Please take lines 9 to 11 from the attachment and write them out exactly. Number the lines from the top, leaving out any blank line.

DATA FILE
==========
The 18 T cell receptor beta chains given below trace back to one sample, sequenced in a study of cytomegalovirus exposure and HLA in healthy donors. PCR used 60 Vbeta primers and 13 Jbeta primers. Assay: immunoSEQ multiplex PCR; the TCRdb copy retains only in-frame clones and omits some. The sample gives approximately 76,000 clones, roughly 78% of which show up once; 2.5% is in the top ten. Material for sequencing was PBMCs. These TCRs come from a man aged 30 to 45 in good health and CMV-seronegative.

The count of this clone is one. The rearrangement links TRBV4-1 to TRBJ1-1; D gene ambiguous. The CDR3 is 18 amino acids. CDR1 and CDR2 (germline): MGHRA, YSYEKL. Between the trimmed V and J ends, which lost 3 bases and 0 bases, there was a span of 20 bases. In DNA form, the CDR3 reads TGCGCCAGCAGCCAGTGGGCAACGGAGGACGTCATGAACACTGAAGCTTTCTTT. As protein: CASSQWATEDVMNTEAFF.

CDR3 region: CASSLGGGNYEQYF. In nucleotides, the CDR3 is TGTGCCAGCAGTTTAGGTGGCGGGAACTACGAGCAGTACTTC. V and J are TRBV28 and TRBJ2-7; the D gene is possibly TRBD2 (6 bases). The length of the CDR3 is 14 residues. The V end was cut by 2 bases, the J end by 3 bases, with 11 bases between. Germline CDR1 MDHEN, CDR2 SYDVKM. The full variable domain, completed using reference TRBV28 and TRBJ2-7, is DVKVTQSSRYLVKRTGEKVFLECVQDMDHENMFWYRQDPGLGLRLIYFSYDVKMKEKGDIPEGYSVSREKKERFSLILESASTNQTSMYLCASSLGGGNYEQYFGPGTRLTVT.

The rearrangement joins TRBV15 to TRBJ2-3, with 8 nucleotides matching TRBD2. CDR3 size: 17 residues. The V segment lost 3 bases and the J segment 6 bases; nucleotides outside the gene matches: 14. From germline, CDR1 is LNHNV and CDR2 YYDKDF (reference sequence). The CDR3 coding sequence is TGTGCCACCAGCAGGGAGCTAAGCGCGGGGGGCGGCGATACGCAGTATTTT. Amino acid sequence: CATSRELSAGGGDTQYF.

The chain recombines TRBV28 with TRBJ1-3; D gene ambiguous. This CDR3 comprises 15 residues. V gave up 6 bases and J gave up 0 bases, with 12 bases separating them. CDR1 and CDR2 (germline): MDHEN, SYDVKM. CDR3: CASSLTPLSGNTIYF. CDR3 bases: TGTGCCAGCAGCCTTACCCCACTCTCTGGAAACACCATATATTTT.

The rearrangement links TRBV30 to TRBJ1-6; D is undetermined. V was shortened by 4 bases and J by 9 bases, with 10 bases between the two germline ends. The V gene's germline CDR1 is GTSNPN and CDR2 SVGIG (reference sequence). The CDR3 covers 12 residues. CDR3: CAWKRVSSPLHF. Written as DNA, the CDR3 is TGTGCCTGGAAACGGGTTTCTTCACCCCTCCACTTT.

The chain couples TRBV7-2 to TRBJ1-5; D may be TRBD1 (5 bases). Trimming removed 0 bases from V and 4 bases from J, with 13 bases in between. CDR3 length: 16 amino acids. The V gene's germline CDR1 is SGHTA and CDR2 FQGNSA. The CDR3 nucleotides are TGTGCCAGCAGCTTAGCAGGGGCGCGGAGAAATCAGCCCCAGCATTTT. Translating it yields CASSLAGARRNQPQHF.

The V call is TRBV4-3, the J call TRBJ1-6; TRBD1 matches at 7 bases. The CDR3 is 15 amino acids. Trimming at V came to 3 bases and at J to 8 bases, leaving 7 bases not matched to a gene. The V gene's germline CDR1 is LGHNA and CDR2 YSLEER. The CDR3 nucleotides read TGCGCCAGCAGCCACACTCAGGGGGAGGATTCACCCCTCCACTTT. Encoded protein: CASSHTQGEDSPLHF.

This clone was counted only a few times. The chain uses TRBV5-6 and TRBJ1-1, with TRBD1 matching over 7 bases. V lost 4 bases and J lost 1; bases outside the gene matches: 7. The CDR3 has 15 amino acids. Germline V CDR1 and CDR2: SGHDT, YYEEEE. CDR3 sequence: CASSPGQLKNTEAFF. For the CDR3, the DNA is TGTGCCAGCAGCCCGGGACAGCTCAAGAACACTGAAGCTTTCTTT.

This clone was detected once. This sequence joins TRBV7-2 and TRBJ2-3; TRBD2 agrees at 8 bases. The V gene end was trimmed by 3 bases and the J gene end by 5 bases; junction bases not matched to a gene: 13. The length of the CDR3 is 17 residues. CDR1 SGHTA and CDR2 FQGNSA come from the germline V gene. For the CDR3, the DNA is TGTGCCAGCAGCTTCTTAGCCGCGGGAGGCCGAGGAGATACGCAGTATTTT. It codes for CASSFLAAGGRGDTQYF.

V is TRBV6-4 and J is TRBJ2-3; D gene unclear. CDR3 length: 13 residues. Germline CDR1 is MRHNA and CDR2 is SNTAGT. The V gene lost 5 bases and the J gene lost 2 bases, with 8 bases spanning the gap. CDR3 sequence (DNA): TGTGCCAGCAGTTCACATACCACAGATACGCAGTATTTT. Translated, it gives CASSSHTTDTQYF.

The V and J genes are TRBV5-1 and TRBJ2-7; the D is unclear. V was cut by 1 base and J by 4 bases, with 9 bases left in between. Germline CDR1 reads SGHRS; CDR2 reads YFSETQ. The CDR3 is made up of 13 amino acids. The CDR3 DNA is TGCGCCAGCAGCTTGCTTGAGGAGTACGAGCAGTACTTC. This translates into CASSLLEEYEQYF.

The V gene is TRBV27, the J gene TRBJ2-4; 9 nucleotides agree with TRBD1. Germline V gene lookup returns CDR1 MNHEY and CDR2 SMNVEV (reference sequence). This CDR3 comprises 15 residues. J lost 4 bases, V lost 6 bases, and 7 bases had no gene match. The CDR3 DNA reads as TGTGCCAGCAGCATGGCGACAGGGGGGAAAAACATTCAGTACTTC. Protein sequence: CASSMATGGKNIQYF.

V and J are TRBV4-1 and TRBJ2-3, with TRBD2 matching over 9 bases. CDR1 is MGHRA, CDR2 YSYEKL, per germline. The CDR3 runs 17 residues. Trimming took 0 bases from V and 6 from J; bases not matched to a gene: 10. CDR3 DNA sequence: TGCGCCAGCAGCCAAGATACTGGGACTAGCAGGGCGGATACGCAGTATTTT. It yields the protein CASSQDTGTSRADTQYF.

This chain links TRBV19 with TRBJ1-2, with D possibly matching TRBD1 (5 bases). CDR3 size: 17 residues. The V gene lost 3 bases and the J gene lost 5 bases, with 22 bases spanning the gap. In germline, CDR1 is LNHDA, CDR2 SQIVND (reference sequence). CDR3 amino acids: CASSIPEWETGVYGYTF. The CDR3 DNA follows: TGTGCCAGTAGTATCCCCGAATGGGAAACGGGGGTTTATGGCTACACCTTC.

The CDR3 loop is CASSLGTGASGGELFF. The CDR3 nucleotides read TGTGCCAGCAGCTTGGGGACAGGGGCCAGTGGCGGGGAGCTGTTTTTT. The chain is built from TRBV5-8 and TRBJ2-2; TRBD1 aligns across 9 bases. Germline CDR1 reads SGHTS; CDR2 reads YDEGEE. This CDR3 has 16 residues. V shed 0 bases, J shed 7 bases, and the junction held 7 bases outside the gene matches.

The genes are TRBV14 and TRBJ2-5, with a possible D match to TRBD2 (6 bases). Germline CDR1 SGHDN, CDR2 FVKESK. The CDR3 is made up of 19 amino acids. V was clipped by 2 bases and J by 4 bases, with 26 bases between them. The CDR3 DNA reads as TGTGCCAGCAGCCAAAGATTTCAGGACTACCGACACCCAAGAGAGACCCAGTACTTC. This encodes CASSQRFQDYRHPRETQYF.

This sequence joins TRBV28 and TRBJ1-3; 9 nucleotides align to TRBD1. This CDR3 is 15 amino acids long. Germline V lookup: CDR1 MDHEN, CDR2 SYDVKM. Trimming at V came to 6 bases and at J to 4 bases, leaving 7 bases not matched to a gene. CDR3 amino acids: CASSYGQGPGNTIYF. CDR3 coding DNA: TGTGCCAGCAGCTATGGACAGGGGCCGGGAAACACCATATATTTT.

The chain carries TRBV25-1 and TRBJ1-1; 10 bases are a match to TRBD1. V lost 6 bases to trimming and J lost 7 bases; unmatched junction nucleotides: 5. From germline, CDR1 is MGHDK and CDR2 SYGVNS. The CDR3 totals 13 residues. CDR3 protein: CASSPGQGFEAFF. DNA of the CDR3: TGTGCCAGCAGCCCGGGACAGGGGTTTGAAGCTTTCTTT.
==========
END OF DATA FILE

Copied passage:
This clone was counted only a few times. The chain uses TRBV5-6 and TRBJ1-1, with TRBD1 matching over 7 bases. V lost 4 bases and J lost 1; bases outside the gene matches: 7. The CDR3 has 15 amino acids. Germline V CDR1 and CDR2: SGHDT, YYEEEE. CDR3 sequence: CASSPGQLKNTEAFF. For the CDR3, the DNA is TGTGCCAGCAGCCCGGGACAGCTCAAGAACACTGAAGCTTTCTTT.

This clone was detected once. This sequence joins TRBV7-2 and TRBJ2-3; TRBD2 agrees at 8 bases. The V gene end was trimmed by 3 bases and the J gene end by 5 bases; junction bases not matched to a gene: 13. The length of the CDR3 is 17 residues. CDR1 SGHTA and CDR2 FQGNSA come from the germline V gene. For the CDR3, the DNA is TGTGCCAGCAGCTTCTTAGCCGCGGGAGGCCGAGGAGATACGCAGTATTTT. It codes for CASSFLAAGGRGDTQYF.

V is TRBV6-4 and J is TRBJ2-3; D gene unclear. CDR3 length: 13 residues. Germline CDR1 is MRHNA and CDR2 is SNTAGT. The V gene lost 5 bases and the J gene lost 2 bases, with 8 bases spanning the gap. CDR3 sequence (DNA): TGTGCCAGCAGTTCACATACCACAGATACGCAGTATTTT. Translated, it gives CASSSHTTDTQYF.